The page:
For most of my youth, a great lie was told – that the US, the self-proclaimed leader of the world, was at the forefront of engendering human rights across the world. I was not told that this did not extend to women.
The ruling by the US Supreme Court last week overturning the constitutional right that has existed for nearly 50 years for women to choose abortion as an option lifts the veil on the US’s pretences. It is no surprise that the decision was taken by five men and one woman.
Writing for the conservative majority, Justice Samuel Alito said the landmark 1973 ruling that legalised abortion in the US was “egregiously wrong”.
His reasons? He tried but failed to put forward a coherent argument on why the majority of the nine justices saw fit to tell millions of women what do with their bodies.
He said the ruling was because abortion was never mentioned as a right of liberty under the due process clause of the 14th Amendment of 1868. Yes, you read right, he found comfort in a document written 154 years ago, by men.
More shockingly, in his attack on women’s rights, Alito quotes a 17th century English jurist who had two women executed for “witchcraft”, defended marital rape, and believed capital punishment should extend to children as young as 14. Good gracious!
The majority’s judgment literally summed up what “Right to Life” attorney Jonathan Mitchell had told the court in July last year, when he said: “Women can ‘control their reproductive lives’ without access to abortion. They can do so by refraining from sexual intercourse.”
This is the daily burden of women: men who have aggregated to themselves the power to be their masters. It’s disgusting and must be rejected by women and men of good conscience. It’s a mistake to think that the patriarchal posture of men suddenly vanishes when there wear judicial robes. No! They remain men.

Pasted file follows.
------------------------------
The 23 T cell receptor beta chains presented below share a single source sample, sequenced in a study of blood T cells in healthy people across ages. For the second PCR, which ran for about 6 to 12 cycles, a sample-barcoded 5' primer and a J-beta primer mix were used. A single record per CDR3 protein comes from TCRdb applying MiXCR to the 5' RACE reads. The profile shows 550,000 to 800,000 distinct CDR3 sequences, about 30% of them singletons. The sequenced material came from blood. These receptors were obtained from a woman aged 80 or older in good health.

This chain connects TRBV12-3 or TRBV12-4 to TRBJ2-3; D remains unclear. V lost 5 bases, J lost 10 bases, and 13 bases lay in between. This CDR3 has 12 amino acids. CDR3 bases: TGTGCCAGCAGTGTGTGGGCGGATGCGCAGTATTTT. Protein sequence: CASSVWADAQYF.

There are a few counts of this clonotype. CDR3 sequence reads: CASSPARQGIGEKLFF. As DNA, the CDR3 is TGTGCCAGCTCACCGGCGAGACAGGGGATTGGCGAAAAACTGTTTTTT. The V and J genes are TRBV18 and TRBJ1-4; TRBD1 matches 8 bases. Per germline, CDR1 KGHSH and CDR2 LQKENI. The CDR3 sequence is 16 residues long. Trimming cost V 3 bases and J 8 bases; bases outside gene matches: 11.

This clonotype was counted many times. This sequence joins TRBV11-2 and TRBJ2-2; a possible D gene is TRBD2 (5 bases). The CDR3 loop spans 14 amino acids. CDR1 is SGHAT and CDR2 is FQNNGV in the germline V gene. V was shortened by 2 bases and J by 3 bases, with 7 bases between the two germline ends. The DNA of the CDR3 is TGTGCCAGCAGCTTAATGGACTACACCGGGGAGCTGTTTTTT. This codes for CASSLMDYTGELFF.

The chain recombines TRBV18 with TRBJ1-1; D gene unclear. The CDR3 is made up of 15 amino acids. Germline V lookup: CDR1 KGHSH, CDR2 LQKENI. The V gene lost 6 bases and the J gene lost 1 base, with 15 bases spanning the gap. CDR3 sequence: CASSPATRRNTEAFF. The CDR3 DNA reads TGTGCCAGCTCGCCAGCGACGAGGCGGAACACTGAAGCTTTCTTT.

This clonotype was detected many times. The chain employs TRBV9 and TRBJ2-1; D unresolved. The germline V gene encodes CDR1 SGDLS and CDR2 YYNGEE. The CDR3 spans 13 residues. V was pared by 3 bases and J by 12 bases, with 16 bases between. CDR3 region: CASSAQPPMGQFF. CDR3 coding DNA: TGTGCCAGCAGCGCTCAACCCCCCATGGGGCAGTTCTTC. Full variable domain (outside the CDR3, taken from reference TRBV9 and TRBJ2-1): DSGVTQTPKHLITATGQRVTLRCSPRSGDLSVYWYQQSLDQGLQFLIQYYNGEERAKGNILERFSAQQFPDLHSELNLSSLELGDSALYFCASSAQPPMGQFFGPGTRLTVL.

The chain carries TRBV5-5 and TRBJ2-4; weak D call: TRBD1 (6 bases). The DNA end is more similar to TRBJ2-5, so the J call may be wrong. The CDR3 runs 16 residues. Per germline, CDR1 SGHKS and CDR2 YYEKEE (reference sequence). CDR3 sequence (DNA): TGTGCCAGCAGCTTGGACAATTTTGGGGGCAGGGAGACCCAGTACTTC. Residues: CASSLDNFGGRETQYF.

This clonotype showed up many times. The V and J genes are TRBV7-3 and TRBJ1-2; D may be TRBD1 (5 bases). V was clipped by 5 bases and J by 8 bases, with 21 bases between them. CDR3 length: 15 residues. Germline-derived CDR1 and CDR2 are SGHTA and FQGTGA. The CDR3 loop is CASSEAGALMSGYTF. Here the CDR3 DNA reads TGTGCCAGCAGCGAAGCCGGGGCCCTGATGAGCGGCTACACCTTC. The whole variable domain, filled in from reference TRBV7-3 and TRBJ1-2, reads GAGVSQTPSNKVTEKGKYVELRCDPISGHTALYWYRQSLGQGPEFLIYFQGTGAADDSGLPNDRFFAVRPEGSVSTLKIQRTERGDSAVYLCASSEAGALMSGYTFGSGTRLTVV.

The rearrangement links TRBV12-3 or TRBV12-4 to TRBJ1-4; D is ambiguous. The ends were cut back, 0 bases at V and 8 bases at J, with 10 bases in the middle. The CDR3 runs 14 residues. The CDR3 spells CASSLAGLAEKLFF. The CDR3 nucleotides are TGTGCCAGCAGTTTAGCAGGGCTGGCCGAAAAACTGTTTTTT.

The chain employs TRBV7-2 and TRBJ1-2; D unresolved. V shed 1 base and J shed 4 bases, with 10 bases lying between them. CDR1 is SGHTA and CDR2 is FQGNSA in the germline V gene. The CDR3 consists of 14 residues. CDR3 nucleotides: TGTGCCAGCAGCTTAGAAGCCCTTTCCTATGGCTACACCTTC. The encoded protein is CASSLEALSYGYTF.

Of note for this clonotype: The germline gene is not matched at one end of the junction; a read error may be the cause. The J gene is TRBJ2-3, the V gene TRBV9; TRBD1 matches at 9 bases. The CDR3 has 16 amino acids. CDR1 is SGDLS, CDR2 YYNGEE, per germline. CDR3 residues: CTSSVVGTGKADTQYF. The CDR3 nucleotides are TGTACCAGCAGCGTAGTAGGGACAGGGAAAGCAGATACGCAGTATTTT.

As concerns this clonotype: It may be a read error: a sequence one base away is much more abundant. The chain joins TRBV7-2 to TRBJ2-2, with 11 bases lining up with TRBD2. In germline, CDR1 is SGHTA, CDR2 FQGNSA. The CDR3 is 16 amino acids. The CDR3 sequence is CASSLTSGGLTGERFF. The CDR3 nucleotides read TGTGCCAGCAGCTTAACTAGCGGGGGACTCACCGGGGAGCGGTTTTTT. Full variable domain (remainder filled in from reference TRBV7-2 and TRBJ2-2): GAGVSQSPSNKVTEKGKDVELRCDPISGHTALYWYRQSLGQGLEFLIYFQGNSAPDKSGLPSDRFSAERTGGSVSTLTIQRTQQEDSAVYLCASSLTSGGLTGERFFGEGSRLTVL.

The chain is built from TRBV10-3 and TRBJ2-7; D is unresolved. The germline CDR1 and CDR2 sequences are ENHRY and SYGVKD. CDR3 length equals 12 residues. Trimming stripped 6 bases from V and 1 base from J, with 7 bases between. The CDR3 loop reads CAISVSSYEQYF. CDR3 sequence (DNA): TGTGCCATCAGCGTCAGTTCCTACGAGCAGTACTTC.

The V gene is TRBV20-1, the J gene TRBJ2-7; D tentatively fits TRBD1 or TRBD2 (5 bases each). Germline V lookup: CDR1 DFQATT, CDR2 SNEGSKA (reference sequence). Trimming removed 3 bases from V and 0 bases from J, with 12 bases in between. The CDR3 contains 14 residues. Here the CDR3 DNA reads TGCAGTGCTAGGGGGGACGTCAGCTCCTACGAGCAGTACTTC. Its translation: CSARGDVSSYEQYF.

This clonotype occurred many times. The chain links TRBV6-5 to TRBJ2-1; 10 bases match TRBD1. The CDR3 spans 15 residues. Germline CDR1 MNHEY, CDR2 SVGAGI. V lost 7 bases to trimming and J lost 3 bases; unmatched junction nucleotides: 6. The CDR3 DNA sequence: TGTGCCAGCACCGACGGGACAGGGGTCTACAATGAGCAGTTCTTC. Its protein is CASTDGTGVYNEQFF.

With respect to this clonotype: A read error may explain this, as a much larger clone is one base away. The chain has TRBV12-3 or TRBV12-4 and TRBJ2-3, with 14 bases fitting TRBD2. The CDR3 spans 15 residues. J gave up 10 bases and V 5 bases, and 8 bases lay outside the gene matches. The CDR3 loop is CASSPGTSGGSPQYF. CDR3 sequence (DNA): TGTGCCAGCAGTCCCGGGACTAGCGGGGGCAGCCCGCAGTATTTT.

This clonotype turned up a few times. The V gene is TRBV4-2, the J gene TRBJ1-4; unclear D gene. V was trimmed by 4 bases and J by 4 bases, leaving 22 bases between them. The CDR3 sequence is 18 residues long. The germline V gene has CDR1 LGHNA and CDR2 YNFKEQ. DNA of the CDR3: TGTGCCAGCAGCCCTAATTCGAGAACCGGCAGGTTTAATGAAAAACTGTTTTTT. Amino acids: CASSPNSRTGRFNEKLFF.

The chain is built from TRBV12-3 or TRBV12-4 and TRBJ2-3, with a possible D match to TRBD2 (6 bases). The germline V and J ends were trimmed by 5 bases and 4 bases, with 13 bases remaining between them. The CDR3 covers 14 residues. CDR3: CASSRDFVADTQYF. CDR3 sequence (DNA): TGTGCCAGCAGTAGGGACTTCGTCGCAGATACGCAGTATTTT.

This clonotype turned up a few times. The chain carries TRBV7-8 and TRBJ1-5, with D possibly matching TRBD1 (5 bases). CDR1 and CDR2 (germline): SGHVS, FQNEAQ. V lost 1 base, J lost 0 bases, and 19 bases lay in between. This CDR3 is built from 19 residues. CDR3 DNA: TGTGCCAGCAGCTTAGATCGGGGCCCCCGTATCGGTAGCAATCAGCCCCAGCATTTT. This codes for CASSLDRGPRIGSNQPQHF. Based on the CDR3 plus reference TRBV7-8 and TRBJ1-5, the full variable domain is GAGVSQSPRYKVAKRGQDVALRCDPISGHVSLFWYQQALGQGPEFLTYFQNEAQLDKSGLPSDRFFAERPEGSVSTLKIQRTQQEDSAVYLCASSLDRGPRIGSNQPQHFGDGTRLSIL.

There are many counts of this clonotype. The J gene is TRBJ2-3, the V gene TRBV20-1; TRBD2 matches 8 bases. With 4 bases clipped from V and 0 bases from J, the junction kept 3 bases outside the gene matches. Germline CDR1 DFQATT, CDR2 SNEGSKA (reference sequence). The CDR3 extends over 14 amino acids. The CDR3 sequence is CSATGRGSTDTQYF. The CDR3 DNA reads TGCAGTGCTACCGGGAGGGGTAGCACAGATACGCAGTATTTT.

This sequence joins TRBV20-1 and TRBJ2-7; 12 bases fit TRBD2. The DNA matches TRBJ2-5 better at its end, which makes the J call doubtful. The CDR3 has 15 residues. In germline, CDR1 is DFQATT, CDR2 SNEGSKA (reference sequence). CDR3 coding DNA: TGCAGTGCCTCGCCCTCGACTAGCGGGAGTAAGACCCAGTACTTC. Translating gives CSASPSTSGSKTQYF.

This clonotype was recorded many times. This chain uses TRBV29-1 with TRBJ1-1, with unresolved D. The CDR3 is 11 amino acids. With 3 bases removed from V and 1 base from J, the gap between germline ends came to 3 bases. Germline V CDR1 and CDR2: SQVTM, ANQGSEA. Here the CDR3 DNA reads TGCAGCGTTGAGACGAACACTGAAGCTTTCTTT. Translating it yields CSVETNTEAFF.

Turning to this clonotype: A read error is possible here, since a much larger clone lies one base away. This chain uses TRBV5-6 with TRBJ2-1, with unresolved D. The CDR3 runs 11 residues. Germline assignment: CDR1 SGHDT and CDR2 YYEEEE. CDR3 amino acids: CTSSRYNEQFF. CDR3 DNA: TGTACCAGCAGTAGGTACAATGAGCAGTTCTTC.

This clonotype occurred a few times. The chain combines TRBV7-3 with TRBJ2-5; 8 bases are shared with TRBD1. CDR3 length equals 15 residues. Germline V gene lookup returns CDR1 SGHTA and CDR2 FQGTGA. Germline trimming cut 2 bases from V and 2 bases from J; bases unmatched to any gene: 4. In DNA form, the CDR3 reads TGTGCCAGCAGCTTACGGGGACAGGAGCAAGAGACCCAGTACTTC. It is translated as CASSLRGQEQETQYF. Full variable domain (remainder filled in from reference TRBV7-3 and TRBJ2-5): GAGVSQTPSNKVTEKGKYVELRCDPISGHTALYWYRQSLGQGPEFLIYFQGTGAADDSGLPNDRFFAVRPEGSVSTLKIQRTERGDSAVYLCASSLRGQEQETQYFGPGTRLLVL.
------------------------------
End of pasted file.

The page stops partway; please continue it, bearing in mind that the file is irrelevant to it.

In a lucid dissenting opinion, the liberals in the court, Stephen Breyer, Sonia Sotomayor and Elena Kagan, called a spade a spade as they tore into the “cavalier approach” to upending nearly 50 years of law that gave women the right to choose when to give birth, if at all.
“Today, the court discards that balance. It says that from the very moment of fertilisation, a woman has no rights to speak of. A state can force her to bring a pregnancy to term, even at the steepest personal and familial costs,” the three write.
They don’t stop there, they then go to the heart of what informed the decision: the unbridled arrogance of men to think women are their subjects.
“We referred there to the ‘people’ who ratified the 14th Amendment: What rights did those ‘people’ have in their heads at the time? But, of course, ‘people’ did not ratify the 14th Amendment. Men did. So, it is perhaps not so surprising that the ratifiers were not perfectly attuned to the importance of reproductive rights to women’s liberty, or for their capacity to participate as equal members of our nation. Indeed, the ratifiers – both in 1868 and when the original constitution was approved in 1788 – did not understand women as full members of the community embraced by the phrase ‘We the People’,” the dissenting opinion reads.
We now have a “world leader” who cares more about the right to bear arms than women’s right to decide their own fate. It will also be folly not to associate abortion bans with racism and misogyny. Data tells us that abortion bans disproportionately affect marginalised and black people.
Here at home, the lesson we should draw from the Yankees is that we ought to continually defend our rights. We must guard against judicial overreach and its excess. We must never forget that judges are people also prone to base their decisions not solely on the law, but on their beliefs and religion.
Not so long ago, I spilled ink decrying judges who give judicial meaning to religious text. I particularly pointed to KwaZulu-Natal Deputy Judge President Mjabuliseni Isaac Madondo, who in his book, Revelation of God’s Truth and Plan, wrote: “God is above all earthly rulers, and his law is above all human laws.”
“Homosexuals are clinging to their perversion, and there is nothing one can do to change them,” he further wrote.
Madondo was correctly discarded as a candidate for the KZN of judge president despite being the only candidate.
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